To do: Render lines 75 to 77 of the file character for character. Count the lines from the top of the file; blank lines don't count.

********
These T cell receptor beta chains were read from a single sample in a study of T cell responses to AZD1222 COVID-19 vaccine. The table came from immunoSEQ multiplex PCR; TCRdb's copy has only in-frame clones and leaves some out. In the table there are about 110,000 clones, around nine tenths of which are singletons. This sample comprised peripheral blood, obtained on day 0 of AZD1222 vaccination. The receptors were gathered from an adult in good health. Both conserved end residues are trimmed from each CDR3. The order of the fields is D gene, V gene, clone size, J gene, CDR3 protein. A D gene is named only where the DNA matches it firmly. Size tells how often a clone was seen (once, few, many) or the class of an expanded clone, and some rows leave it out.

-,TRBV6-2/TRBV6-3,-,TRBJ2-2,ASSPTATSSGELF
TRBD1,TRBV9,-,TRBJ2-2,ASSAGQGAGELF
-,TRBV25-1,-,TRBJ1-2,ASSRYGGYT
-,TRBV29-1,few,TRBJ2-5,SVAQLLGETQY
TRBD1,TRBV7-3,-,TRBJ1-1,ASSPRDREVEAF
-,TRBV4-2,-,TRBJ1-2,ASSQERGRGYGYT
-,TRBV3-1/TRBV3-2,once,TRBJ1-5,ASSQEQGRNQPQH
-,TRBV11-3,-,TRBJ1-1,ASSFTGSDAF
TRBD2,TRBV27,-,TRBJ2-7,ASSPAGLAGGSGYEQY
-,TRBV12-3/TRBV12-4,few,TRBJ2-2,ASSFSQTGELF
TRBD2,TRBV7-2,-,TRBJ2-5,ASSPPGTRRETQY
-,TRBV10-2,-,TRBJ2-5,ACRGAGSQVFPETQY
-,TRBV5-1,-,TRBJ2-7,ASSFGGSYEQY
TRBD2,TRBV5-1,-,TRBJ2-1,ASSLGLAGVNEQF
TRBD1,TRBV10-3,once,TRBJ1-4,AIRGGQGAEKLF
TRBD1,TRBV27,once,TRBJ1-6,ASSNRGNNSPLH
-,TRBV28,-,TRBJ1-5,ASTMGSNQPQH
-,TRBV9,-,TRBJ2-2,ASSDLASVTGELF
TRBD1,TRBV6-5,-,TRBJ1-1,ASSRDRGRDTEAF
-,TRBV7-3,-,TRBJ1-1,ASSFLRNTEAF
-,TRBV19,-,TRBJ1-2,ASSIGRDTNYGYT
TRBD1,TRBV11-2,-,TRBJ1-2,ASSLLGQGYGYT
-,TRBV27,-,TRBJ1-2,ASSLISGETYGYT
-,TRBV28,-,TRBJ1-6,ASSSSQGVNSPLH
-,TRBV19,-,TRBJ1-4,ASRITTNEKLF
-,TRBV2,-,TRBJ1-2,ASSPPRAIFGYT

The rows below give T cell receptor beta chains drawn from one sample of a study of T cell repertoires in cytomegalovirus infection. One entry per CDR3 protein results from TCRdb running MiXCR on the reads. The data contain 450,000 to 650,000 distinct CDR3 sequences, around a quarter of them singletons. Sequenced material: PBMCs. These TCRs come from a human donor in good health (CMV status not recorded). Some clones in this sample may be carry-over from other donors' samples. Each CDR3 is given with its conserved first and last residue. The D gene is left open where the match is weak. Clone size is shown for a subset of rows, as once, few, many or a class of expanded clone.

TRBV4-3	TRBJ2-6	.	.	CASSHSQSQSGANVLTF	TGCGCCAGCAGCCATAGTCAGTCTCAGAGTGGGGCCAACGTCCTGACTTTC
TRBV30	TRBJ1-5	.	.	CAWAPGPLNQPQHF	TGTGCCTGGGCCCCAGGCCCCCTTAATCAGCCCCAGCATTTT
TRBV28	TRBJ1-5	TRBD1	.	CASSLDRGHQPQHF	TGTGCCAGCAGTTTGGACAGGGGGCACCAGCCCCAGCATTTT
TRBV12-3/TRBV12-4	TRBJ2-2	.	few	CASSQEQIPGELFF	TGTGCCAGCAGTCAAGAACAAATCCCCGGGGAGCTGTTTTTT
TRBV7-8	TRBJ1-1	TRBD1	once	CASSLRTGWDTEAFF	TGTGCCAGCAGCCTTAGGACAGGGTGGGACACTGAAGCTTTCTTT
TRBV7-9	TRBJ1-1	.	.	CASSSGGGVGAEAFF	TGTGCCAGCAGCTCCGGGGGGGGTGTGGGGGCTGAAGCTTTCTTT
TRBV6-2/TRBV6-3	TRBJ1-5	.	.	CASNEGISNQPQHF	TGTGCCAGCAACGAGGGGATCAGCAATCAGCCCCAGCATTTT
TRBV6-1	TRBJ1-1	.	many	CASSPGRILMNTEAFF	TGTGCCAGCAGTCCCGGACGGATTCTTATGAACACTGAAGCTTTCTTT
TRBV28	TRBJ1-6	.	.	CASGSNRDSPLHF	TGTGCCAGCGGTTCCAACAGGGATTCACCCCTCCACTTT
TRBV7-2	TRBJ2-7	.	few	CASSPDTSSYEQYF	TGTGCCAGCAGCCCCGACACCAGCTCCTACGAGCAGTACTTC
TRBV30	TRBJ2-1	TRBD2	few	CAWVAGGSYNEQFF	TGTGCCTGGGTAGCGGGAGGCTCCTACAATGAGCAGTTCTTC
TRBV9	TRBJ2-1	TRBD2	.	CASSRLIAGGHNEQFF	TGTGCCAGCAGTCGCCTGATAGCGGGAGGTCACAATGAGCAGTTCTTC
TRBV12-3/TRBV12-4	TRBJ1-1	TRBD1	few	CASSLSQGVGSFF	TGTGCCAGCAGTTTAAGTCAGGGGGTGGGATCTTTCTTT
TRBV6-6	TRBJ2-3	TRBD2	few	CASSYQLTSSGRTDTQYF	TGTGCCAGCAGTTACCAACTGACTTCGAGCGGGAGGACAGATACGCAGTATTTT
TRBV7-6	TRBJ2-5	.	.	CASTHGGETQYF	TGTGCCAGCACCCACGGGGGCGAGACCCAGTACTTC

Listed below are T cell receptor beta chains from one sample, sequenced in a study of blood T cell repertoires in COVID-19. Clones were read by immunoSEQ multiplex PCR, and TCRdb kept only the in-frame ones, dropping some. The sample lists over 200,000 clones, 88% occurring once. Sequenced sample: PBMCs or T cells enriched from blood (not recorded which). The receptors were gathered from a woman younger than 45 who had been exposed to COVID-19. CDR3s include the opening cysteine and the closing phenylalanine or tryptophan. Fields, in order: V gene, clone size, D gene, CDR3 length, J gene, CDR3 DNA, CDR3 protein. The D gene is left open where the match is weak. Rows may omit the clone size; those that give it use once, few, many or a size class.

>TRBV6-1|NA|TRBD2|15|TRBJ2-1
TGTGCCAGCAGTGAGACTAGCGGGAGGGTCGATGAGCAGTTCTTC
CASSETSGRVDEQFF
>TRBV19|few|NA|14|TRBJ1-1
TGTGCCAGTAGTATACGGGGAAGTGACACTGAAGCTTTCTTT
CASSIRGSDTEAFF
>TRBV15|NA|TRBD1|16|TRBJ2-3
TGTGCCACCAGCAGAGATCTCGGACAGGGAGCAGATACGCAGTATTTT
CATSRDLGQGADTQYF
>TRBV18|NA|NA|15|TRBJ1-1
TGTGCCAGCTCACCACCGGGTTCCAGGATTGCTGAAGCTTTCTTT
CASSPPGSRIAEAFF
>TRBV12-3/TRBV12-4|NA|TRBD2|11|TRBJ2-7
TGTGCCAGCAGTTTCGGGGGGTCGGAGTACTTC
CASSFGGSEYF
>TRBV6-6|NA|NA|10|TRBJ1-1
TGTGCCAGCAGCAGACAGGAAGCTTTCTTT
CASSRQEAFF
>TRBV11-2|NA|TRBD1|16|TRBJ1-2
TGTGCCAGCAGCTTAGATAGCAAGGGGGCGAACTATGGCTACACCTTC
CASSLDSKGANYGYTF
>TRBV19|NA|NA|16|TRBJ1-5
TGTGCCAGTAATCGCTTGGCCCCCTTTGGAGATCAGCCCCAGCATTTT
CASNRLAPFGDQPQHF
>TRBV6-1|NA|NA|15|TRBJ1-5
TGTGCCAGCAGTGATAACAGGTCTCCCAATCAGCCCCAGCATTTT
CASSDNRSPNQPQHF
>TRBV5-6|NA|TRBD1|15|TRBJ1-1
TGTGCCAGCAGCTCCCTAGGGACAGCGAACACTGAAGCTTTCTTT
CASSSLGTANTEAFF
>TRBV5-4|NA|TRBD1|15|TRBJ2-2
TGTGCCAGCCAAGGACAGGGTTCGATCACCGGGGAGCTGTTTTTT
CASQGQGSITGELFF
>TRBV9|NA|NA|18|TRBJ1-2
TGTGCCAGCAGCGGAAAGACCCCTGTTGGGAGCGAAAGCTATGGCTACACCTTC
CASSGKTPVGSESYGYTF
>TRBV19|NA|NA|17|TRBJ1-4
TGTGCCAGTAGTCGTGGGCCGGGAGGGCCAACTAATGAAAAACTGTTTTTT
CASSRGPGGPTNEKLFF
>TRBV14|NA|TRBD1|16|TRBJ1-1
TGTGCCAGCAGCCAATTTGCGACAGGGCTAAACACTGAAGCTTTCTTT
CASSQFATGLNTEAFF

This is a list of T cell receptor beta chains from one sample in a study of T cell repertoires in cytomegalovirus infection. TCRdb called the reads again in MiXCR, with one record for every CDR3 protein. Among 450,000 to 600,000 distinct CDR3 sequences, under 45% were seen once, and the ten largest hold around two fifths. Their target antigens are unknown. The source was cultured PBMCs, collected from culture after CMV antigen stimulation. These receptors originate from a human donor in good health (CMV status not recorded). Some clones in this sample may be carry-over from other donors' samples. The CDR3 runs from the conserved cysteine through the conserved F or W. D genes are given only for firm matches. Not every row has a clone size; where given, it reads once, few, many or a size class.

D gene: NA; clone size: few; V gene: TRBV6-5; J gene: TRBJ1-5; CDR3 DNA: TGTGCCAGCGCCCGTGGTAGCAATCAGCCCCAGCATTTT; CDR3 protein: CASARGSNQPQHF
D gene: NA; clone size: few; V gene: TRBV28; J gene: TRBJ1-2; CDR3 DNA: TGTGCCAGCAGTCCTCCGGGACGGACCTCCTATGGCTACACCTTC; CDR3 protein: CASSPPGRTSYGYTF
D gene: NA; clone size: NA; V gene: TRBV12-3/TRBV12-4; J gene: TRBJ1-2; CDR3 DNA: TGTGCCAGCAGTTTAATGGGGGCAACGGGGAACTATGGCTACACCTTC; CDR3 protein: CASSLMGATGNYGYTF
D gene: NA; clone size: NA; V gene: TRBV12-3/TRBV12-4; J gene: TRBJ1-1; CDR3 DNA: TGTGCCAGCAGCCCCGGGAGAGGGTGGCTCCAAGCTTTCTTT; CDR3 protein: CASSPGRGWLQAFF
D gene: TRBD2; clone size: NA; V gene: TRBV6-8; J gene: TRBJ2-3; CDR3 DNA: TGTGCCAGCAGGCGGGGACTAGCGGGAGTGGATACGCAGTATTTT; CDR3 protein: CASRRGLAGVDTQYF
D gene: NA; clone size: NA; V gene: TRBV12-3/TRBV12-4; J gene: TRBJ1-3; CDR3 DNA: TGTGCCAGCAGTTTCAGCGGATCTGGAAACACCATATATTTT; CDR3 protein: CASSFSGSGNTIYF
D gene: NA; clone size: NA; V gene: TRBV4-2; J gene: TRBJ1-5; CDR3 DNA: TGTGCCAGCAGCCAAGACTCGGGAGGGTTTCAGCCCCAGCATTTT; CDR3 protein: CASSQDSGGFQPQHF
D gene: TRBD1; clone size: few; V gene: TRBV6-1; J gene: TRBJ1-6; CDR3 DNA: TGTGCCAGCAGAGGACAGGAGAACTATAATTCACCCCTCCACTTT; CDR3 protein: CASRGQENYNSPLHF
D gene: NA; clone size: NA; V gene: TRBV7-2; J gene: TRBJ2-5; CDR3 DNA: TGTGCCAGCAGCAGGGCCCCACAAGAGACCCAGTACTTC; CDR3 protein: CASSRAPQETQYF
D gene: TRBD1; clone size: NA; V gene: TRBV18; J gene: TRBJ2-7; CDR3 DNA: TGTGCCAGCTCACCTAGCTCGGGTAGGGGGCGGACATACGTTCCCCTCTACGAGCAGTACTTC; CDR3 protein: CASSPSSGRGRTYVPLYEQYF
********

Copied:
>TRBV5-4|NA|TRBD1|15|TRBJ2-2
TGTGCCAGCCAAGGACAGGGTTCGATCACCGGGGAGCTGTTTTTT
CASQGQGSITGELFF